.NET Tutorials, Forums, Interview Questions And Answers
Welcome :Guest
 
Sign In
Register
 
Win Surprise Gifts!!!
Congratulations!!!


Top 5 Contributors of the Month
david stephan

Home >> Articles >> .Net Framework >> Post New Resource Bookmark and Share   

 Subscribe to Articles

What are private assemblies and shared assemblies?

Posted By:Shashi Ray       Posted Date: November 28, 2008    Points: 25    Category: .Net Framework    URL: http://www.dotnetspark.com  
 

 

A private assembly is used only by a single application, and is stored in that application's install directory (or a subdirectory therein). A shared assembly is one that can be referenced by more than one application. In order to share an assembly, the assembly must be explicitly built for this purpose by giving it a cryptographically strong name (referred to as a strong name). By contrast, a private assembly name need only be unique within the application that uses it.
By making a distinction between private and shared assemblies, we introduce the notion of sharing as an explicit decision. Simply by deploying private assemblies to an application directory, you can guarantee that that application will run only with the bits it was built and deployed with. References to private assemblies will only be resolved locally to the private application directory.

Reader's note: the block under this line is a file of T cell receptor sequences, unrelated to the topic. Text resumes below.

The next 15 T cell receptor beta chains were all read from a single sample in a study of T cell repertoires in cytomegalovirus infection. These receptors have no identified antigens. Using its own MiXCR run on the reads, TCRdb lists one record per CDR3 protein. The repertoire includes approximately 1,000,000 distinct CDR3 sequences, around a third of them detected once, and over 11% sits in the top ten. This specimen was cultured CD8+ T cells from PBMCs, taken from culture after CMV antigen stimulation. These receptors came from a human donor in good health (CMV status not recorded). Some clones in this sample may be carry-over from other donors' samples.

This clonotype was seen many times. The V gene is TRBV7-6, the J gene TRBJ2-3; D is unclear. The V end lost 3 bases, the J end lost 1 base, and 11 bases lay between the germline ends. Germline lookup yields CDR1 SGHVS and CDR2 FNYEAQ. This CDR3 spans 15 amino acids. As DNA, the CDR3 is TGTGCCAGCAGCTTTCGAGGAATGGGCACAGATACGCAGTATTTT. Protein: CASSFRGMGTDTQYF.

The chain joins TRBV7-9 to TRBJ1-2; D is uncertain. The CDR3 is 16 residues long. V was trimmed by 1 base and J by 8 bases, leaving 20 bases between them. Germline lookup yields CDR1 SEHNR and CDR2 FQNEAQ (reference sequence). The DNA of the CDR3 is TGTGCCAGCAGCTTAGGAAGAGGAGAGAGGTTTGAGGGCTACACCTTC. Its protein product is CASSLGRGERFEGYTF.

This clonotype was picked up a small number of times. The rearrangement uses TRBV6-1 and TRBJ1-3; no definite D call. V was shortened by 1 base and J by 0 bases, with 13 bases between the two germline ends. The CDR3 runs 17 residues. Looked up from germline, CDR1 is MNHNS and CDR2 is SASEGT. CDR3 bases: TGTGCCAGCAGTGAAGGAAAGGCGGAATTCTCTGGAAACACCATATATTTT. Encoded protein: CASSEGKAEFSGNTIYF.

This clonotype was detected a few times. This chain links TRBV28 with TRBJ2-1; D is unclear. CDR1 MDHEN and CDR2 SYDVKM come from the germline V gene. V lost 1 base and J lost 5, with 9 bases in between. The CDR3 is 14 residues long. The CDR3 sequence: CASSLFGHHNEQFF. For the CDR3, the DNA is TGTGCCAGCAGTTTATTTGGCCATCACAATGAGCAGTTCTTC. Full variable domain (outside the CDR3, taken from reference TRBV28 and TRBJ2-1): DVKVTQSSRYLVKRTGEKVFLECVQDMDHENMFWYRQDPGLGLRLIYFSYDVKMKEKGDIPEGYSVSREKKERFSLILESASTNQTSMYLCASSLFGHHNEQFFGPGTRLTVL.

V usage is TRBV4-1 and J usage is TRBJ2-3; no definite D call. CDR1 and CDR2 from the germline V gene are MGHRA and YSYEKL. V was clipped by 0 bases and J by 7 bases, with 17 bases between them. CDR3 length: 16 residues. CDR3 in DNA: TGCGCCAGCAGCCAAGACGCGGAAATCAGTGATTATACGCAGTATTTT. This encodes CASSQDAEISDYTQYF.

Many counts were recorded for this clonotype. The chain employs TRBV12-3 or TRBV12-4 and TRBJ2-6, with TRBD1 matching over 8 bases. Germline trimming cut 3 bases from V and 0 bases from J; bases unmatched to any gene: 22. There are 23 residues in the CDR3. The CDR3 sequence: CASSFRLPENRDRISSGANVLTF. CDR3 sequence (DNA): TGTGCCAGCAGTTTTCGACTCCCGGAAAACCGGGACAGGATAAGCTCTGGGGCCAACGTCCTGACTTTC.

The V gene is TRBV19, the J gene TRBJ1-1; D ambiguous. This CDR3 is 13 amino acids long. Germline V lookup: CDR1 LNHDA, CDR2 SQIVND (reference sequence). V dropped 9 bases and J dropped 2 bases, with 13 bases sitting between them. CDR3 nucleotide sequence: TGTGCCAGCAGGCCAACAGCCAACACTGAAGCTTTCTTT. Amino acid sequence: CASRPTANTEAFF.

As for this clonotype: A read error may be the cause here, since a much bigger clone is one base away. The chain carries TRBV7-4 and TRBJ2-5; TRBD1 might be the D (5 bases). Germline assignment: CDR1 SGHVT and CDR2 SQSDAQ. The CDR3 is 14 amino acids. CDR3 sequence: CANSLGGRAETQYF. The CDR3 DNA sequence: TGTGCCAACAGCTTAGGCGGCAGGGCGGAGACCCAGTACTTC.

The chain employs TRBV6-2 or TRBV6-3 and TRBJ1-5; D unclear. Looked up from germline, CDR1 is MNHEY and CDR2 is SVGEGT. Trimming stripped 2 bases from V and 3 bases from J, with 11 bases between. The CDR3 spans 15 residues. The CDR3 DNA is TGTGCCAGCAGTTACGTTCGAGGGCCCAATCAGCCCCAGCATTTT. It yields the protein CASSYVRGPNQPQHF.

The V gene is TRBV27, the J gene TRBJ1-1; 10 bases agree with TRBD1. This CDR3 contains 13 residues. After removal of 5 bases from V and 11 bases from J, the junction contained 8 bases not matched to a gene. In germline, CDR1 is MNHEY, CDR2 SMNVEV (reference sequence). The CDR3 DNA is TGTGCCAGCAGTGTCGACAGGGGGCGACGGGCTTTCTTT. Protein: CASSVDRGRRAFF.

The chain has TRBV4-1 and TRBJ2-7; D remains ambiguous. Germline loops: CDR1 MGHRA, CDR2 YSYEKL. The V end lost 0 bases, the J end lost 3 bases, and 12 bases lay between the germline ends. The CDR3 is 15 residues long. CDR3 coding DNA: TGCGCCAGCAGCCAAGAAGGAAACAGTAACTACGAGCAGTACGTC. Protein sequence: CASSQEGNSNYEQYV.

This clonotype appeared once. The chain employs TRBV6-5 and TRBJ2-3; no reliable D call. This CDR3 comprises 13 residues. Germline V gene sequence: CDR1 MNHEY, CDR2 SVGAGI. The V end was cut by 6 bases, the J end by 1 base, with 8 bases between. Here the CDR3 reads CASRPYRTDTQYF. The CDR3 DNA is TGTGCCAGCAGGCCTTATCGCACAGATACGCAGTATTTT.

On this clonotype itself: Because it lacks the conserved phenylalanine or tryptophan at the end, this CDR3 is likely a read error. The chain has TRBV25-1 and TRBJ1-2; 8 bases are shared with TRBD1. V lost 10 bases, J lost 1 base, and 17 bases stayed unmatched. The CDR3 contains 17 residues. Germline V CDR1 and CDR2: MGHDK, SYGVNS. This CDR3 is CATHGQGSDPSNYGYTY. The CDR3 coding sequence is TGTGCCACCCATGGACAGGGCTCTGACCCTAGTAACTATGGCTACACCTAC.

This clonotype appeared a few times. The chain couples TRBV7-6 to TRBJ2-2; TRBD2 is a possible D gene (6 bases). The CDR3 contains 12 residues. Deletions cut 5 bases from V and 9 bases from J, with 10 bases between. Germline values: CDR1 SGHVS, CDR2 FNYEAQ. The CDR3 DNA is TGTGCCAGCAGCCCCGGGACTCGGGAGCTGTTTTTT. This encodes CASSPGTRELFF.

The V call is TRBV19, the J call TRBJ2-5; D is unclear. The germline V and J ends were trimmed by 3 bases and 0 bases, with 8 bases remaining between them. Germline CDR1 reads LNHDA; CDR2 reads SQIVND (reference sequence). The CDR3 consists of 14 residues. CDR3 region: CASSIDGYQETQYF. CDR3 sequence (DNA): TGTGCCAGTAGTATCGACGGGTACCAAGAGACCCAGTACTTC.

There are several reasons you may elect to build and use shared assemblies, such as the ability to express version policy. The fact that shared assemblies have a cryptographically strong name means that only the author of the assembly has the key to produce a new version of that assembly. Thus, if you make a policy statement that says you want to accept a new version of an assembly, you can have some confidence that version updates will be controlled and verified by the author. Otherwise, you don't have to accept them.

For locally installed applications, a shared assembly is typically explicitly installed into the global assembly cache (a local cache of assemblies maintained by the .NET Framework). Key to the version management features of the .NET Framework is that downloaded code does not affect the execution of locally installed applications. Downloaded code is put in a special download cache and is not globally available on the machine even if some of the downloaded components are built as shared assemblies.
The classes that ship with the .NET Framework are all built as shared assemblies.

 

Shashi Ray

 Subscribe to Articles

     

Further Readings:

Responses

No response found. Be the first to respond this post

Post Comment

You must Sign In To post reply
Find More Articles on C#, ASP.Net, Vb.Net, SQL Server and more Here

Hall of Fame    Twitter   Terms of Service    Privacy Policy    Contact Us    Archives   Tell A Friend